1. We use the present simple:
- to talk about something happening regularly in the present:
The children come home from school at about four.
We often see your brother at work.
- to talk about something happening continually in the present:
They live next door to us.
He works for the Post Office.
- to talk about things which are generally true:
Water boils at 100 degrees Celsius.
The Nile is the longest river in Africa.
2. We use the present continuous:
- to show that something in the present is temporary:
We are living in a rented flat at present.
My wife usually goes in to the office, but she is working at home today.
- for something happening regularly in the present before and after a given time:
I’m usually getting ready for work at eight o’clock.
When I see George he’s always reading his newspaper.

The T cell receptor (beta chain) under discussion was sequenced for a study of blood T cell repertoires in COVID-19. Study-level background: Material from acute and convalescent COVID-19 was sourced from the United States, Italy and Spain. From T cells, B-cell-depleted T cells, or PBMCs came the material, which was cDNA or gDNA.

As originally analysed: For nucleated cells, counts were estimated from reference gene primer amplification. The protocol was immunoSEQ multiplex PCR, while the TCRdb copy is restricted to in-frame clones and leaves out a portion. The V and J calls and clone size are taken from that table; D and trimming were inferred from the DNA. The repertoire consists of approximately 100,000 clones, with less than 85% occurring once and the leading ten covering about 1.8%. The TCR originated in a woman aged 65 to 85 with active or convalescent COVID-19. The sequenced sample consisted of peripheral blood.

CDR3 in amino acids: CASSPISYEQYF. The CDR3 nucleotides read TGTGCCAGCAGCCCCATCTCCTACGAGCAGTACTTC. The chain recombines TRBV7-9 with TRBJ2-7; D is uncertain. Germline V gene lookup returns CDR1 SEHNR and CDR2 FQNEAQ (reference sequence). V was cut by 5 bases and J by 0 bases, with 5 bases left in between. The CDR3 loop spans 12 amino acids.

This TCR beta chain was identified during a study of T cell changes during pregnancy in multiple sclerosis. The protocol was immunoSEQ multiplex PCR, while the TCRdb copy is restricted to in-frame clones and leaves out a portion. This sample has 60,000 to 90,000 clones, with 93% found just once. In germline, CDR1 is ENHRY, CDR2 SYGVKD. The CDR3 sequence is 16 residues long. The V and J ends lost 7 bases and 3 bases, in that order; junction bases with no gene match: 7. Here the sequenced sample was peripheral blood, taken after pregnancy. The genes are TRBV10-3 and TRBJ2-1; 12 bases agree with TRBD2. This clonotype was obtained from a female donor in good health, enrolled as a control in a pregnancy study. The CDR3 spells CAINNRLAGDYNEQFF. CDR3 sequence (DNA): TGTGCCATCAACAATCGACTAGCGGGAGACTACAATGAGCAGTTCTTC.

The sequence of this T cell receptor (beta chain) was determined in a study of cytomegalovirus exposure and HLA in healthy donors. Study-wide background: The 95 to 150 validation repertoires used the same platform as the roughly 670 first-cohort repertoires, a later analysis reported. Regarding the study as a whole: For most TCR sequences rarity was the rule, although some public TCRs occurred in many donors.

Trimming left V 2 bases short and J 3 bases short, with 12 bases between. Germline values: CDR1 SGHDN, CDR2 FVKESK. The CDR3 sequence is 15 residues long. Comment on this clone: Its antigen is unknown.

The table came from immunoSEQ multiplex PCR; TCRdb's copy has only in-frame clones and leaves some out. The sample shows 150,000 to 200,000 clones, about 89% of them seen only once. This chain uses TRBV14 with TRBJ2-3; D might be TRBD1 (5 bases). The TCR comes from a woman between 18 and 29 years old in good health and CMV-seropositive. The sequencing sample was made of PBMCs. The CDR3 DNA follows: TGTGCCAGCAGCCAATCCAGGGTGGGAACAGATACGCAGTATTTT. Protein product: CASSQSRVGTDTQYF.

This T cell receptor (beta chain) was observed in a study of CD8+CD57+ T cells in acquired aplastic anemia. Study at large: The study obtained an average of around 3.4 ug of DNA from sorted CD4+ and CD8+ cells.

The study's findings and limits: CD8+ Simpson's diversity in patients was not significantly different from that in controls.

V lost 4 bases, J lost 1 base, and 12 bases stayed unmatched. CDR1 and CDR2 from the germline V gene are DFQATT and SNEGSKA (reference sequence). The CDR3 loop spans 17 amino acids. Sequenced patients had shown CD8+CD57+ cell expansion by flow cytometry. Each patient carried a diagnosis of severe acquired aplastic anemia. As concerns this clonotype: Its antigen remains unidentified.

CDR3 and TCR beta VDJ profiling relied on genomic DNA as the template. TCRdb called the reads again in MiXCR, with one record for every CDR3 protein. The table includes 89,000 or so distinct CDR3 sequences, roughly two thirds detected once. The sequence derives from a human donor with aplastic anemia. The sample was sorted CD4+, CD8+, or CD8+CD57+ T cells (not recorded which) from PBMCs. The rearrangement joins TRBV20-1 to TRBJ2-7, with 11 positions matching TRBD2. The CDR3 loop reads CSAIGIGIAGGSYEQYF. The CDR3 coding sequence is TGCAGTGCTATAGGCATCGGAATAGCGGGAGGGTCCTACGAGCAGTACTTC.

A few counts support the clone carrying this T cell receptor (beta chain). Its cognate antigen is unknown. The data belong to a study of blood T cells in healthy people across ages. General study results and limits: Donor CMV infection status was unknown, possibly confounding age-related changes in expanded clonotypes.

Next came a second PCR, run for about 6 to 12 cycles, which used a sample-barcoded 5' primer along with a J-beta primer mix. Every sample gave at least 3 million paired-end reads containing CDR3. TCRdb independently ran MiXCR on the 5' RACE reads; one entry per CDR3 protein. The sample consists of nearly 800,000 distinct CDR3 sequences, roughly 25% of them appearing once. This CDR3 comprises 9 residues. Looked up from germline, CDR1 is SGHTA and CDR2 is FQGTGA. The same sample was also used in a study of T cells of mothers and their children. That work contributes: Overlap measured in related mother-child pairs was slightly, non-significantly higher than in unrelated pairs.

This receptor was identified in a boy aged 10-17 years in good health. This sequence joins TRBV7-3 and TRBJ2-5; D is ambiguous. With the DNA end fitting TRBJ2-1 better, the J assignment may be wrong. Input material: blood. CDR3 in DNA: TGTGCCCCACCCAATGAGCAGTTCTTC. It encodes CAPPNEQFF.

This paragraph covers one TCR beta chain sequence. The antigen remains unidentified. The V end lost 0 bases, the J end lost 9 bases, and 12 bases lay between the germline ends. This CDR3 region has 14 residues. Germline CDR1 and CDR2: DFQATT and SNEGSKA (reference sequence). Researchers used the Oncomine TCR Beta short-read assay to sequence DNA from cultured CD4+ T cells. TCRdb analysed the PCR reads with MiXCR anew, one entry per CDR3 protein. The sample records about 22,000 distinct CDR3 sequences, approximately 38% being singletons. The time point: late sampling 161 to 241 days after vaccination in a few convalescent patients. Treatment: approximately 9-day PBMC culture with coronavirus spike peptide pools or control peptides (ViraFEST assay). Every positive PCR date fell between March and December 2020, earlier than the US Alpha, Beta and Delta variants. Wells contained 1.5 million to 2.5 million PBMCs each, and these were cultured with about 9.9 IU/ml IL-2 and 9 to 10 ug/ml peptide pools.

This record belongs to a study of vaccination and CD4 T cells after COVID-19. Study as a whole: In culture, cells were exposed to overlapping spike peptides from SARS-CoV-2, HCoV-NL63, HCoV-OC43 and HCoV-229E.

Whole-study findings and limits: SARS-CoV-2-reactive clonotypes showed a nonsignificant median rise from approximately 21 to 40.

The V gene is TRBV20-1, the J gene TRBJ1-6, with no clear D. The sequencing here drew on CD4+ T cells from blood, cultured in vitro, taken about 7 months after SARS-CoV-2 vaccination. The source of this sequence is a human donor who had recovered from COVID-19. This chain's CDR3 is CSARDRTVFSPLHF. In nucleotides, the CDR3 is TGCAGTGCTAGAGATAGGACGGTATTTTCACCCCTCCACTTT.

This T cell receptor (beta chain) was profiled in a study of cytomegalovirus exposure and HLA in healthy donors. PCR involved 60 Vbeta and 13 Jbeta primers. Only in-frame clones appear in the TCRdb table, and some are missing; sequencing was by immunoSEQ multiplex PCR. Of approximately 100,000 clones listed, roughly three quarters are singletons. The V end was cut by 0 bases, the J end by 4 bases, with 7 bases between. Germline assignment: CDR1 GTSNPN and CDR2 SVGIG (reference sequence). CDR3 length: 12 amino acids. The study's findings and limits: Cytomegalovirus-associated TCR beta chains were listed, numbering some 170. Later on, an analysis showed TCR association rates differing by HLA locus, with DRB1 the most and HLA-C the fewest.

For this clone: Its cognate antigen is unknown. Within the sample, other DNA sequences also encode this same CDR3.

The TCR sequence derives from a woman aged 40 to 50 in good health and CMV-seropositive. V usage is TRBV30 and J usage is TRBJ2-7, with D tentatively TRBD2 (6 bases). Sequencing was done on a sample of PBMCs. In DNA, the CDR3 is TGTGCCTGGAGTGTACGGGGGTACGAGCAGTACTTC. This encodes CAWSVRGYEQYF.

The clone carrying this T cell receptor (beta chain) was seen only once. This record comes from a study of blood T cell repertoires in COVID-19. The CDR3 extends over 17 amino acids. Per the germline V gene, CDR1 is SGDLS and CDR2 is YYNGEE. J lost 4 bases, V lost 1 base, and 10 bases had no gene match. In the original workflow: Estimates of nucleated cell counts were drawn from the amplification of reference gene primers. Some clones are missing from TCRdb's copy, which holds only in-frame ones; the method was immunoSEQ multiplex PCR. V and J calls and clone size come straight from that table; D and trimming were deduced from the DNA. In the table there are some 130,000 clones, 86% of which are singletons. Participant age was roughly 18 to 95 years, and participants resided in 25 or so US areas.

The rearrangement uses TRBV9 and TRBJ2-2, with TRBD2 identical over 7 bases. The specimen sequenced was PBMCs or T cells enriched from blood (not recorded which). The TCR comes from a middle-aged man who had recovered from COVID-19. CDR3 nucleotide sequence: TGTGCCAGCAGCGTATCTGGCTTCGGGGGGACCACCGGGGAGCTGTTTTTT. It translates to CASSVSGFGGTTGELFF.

- for something happening before and after the moment of speaking:
I can’t hear you. I’m listening to my iPod.
Be quiet. The children are sleeping.
3. We use modal verbs
- to talk about the present when we are not sure of something:
I don’t know where Henry is. He might be playing tennis.
Who’s knocking at the door? I don’t know. It could be the police.
- Determiners and quantifiers
- irregular verbs
- question forms
- verb phrases
- present tense
- past tense
- perfective aspect
- continuous aspect
- active and passive voice
- to + infinitive
- -ing forms
- talking about the present
- talking about the past
- talking about the future
- verbs in time clauses and if clauses
- wishes and hypotheses
- the verb be
- link verbs
- delexical verbs like have, take, make and give
- Modal verbs
- double object verbs
- phrasal verbs
- reflexive and ergative verbs
- verbs followed by to + infinitive
- verbs followed by -ing clauses
- verbs followed by that clause
- Clause, phrase and sentence
Tags for teachers
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